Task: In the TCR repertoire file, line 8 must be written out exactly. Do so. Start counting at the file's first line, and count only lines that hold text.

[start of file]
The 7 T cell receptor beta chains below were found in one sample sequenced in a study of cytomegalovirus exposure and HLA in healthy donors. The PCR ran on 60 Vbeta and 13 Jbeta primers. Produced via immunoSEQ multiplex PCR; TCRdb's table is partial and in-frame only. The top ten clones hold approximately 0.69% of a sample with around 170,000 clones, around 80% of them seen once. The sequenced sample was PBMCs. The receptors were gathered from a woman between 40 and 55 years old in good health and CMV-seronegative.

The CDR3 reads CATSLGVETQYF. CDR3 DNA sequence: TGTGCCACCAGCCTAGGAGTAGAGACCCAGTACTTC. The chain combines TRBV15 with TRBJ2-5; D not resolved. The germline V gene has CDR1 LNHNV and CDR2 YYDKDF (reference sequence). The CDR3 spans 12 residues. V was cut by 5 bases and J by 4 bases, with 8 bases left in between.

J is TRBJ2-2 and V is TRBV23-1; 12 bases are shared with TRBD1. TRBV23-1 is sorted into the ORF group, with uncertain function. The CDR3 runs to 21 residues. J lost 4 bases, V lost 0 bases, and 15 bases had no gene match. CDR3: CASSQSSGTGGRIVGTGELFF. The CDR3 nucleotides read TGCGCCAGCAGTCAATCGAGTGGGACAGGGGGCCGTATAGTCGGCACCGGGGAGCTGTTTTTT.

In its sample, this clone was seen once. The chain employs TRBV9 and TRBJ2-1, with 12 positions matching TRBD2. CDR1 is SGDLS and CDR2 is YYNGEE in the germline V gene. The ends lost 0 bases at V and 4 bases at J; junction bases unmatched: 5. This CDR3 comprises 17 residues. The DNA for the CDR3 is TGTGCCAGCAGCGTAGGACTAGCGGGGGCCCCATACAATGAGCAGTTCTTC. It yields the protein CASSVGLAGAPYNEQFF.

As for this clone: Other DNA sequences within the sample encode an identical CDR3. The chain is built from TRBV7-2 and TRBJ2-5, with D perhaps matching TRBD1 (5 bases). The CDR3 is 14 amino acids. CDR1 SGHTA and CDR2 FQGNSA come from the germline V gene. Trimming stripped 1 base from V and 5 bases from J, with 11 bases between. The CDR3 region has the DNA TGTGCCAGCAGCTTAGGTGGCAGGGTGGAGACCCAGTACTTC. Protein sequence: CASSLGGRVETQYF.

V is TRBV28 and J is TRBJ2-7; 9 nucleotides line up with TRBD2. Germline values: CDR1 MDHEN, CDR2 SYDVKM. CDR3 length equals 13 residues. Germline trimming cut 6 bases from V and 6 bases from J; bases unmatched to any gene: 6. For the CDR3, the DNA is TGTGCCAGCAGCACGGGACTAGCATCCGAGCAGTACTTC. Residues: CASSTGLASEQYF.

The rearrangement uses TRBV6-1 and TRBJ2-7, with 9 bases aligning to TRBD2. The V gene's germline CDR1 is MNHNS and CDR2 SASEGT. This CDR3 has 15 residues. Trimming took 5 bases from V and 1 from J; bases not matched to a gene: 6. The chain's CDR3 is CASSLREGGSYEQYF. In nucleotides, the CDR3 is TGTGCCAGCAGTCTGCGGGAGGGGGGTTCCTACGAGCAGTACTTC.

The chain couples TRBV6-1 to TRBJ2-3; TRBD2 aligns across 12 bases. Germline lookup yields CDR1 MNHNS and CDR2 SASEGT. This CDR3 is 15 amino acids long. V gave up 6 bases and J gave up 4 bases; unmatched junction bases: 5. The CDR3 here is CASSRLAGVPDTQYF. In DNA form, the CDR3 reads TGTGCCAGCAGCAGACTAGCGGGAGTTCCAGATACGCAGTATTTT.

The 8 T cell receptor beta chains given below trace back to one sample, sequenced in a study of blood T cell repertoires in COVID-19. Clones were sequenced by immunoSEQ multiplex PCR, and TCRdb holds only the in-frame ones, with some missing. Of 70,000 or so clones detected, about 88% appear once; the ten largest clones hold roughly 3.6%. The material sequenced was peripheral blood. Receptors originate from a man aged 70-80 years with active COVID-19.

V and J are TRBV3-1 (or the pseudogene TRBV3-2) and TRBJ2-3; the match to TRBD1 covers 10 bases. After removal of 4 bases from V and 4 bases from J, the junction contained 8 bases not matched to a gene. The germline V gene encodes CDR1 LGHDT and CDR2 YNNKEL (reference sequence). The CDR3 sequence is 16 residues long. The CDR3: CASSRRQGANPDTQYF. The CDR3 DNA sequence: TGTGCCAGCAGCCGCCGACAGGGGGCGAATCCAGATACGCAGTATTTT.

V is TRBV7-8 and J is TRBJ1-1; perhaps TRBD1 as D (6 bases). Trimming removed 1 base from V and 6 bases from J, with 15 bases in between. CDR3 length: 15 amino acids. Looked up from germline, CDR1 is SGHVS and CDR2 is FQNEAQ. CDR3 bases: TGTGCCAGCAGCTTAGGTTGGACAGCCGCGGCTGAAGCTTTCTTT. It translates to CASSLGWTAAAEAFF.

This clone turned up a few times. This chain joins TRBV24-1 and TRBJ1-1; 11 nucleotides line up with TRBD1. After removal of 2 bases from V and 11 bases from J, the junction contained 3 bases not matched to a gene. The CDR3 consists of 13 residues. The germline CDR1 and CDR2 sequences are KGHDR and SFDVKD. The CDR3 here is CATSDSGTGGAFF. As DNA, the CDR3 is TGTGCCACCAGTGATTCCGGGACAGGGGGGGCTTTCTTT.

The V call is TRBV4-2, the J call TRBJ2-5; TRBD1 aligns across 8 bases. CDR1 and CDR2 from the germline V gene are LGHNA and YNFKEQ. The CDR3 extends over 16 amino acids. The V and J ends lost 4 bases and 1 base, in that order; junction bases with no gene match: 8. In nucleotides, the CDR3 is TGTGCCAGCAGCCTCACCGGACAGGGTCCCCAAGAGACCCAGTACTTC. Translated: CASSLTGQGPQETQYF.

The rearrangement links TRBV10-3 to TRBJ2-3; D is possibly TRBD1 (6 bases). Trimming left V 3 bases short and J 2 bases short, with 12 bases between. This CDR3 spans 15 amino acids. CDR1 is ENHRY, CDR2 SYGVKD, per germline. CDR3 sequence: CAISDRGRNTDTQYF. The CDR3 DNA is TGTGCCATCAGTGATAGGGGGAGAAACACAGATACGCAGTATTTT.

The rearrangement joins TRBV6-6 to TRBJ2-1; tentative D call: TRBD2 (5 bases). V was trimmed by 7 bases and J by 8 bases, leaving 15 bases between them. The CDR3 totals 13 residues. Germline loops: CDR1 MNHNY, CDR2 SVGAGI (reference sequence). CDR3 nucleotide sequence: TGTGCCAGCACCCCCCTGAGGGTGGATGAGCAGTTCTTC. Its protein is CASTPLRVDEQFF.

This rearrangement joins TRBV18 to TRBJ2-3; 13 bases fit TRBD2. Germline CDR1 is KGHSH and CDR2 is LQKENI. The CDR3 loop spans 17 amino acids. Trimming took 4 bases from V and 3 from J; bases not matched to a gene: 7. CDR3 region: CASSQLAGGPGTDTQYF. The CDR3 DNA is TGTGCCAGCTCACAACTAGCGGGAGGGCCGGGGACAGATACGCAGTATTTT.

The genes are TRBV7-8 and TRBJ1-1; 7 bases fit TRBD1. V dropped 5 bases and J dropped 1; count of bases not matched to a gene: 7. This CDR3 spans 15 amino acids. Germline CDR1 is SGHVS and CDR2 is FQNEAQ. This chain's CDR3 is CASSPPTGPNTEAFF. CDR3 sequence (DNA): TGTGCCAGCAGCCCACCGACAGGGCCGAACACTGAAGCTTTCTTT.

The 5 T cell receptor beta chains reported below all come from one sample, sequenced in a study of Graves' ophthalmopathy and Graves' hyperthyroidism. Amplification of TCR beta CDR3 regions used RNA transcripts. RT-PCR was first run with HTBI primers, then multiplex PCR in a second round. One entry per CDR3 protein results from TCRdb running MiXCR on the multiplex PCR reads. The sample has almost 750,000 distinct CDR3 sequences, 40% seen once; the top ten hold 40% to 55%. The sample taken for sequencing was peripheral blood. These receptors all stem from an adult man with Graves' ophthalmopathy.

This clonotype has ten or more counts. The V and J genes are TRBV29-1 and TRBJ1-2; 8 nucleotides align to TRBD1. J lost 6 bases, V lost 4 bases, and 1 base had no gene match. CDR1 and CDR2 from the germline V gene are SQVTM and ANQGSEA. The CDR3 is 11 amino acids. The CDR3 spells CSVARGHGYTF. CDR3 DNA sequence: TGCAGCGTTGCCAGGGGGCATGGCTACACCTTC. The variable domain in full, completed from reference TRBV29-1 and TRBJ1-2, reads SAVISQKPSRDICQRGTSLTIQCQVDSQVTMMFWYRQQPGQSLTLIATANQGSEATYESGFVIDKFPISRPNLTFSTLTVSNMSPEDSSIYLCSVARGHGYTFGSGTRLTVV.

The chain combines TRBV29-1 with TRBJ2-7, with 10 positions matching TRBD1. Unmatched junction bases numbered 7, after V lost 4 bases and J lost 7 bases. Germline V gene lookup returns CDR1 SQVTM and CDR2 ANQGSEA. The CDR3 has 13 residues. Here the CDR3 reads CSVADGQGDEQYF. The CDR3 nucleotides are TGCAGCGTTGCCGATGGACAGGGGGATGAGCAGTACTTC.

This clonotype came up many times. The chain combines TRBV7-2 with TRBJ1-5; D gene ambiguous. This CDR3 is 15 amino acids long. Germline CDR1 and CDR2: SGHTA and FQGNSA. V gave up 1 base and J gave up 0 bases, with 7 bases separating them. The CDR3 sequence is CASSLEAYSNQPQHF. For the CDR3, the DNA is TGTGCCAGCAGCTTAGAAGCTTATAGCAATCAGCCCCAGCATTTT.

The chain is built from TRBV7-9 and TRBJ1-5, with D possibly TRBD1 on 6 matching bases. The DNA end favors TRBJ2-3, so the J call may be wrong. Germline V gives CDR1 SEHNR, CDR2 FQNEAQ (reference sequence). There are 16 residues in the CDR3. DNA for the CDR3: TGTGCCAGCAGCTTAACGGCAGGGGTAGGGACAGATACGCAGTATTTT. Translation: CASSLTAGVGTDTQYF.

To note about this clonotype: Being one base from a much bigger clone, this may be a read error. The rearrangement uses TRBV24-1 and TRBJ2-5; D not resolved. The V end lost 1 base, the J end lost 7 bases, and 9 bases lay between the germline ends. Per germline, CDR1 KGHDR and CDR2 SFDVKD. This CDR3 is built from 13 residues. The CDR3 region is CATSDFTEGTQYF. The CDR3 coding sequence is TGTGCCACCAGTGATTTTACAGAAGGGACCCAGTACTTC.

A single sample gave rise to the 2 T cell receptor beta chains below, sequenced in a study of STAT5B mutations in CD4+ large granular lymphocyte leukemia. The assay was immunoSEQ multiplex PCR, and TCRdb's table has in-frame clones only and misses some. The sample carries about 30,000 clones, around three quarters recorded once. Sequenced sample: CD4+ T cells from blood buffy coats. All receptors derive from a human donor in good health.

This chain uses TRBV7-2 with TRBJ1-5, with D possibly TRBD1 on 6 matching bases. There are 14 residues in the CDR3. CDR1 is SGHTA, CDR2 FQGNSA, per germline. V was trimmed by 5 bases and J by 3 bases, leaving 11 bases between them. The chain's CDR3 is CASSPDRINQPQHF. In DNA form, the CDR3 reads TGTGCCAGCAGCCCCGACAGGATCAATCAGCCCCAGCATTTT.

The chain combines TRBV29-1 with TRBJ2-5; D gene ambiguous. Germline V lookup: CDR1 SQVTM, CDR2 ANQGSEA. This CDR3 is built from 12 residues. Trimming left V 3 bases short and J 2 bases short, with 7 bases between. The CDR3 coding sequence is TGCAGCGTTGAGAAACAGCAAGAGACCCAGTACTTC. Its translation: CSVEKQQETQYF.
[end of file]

The chain couples TRBV6-1 to TRBJ2-3; TRBD2 aligns across 12 bases. Germline lookup yields CDR1 MNHNS and CDR2 SASEGT. This CDR3 is 15 amino acids long. V gave up 6 bases and J gave up 4 bases; unmatched junction bases: 5. The CDR3 here is CASSRLAGVPDTQYF. In DNA form, the CDR3 reads TGTGCCAGCAGCAGACTAGCGGGAGTTCCAGATACGCAGTATTTT.